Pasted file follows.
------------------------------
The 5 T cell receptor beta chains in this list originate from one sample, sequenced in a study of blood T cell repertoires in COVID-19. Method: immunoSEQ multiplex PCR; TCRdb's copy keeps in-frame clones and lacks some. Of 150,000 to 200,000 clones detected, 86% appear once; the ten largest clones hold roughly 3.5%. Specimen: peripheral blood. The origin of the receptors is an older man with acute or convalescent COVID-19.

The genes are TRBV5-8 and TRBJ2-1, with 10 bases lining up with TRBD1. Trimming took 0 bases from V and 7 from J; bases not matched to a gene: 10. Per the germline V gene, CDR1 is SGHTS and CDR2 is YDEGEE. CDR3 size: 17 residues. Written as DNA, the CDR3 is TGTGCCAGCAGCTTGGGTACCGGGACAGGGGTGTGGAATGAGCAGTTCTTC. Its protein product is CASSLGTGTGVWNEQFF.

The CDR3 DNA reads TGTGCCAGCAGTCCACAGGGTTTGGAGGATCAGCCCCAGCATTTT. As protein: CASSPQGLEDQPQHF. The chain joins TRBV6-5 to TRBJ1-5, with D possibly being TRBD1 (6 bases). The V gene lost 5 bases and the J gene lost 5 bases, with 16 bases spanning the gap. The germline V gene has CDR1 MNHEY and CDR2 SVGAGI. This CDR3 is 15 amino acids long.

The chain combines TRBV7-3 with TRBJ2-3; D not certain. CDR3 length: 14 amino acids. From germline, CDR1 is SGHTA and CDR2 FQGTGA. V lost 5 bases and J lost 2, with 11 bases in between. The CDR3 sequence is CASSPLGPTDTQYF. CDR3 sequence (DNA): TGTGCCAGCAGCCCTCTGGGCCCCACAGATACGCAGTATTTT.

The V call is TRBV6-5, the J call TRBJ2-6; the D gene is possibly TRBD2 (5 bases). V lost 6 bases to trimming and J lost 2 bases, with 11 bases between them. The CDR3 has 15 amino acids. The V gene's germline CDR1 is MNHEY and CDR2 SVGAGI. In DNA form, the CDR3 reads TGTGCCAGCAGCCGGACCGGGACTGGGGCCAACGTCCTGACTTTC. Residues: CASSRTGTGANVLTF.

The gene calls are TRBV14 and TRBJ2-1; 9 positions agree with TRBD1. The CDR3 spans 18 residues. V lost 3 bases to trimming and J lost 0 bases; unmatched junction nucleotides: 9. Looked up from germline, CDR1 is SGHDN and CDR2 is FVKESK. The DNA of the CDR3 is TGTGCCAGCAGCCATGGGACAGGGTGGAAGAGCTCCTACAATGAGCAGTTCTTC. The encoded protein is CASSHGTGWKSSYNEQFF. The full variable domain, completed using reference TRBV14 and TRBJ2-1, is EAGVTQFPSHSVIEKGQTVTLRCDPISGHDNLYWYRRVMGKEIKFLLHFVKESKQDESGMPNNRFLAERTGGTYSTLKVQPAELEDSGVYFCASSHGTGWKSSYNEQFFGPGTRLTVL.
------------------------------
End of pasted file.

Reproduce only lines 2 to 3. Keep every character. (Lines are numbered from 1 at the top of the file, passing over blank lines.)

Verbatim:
The genes are TRBV5-8 and TRBJ2-1, with 10 bases lining up with TRBD1. Trimming took 0 bases from V and 7 from J; bases not matched to a gene: 10. Per the germline V gene, CDR1 is SGHTS and CDR2 is YDEGEE. CDR3 size: 17 residues. Written as DNA, the CDR3 is TGTGCCAGCAGCTTGGGTACCGGGACAGGGGTGTGGAATGAGCAGTTCTTC. Its protein product is CASSLGTGTGVWNEQFF.

The CDR3 DNA reads TGTGCCAGCAGTCCACAGGGTTTGGAGGATCAGCCCCAGCATTTT. As protein: CASSPQGLEDQPQHF. The chain joins TRBV6-5 to TRBJ1-5, with D possibly being TRBD1 (6 bases). The V gene lost 5 bases and the J gene lost 5 bases, with 16 bases spanning the gap. The germline V gene has CDR1 MNHEY and CDR2 SVGAGI. This CDR3 is 15 amino acids long.